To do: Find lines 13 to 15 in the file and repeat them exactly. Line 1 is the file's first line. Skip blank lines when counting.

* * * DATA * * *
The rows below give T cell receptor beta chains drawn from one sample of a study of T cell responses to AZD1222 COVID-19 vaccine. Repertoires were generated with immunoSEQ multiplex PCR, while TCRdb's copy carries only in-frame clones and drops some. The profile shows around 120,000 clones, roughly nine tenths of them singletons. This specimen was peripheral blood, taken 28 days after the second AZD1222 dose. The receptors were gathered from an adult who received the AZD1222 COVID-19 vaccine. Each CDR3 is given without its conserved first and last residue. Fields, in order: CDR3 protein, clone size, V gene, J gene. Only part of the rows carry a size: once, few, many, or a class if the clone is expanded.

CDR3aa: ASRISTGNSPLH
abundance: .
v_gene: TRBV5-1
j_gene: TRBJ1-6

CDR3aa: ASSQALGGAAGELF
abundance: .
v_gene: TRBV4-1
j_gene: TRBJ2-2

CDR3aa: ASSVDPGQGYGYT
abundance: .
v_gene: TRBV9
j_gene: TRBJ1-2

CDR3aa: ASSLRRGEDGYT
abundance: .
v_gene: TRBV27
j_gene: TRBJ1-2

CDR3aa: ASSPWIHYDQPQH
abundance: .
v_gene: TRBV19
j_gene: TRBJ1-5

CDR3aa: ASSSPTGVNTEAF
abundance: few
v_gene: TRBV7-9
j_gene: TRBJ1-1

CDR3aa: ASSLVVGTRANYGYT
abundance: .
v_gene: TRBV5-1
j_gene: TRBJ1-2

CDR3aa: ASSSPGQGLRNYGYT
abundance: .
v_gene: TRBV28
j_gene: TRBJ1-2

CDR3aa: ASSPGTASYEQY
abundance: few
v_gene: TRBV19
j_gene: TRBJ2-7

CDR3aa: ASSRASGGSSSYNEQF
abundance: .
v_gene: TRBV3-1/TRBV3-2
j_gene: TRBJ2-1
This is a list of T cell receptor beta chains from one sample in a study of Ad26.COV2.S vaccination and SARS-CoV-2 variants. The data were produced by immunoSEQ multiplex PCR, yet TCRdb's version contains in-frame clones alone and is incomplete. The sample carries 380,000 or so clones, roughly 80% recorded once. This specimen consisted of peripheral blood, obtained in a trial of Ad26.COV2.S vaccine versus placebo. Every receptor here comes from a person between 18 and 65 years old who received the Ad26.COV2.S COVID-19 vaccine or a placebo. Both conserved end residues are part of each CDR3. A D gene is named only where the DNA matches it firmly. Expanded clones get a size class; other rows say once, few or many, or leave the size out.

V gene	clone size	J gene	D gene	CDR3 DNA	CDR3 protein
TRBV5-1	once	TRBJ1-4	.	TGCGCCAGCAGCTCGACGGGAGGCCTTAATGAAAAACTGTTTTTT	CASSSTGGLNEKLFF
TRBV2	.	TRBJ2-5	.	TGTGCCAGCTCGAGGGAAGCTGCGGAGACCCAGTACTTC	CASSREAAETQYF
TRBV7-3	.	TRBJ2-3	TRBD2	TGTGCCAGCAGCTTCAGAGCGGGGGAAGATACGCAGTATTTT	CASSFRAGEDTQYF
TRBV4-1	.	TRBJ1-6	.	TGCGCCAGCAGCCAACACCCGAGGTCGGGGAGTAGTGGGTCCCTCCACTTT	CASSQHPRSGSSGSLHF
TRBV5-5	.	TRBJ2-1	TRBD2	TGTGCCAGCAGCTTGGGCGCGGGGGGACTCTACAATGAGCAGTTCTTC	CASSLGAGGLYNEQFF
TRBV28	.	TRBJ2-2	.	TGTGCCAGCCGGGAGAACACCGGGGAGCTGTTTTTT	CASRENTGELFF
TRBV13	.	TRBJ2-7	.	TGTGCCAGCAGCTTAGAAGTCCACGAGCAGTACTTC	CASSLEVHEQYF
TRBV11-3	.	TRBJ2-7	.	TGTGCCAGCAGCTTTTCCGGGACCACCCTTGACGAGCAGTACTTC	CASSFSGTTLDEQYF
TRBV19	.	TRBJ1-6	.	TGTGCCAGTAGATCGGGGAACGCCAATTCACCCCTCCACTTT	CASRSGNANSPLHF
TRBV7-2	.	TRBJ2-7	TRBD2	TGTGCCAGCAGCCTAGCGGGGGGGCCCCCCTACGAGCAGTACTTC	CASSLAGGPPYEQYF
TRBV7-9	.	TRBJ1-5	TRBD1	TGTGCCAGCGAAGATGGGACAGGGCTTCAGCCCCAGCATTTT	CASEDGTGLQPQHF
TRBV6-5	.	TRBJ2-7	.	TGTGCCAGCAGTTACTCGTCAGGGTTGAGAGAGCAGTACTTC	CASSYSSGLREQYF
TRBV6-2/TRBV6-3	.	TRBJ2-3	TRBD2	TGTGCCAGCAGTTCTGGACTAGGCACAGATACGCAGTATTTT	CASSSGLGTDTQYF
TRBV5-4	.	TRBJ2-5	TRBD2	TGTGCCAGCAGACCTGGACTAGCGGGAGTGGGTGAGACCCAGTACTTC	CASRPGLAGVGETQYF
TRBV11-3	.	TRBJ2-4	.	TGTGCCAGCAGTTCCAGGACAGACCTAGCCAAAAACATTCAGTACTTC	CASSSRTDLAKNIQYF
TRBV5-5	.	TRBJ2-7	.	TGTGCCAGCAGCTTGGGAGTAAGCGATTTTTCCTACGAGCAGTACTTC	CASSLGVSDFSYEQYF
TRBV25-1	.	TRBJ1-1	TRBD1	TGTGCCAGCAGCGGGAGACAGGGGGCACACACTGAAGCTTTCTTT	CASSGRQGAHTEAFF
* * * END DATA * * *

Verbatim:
j_gene: TRBJ1-2

CDR3aa: ASSLRRGEDGYT
abundance: .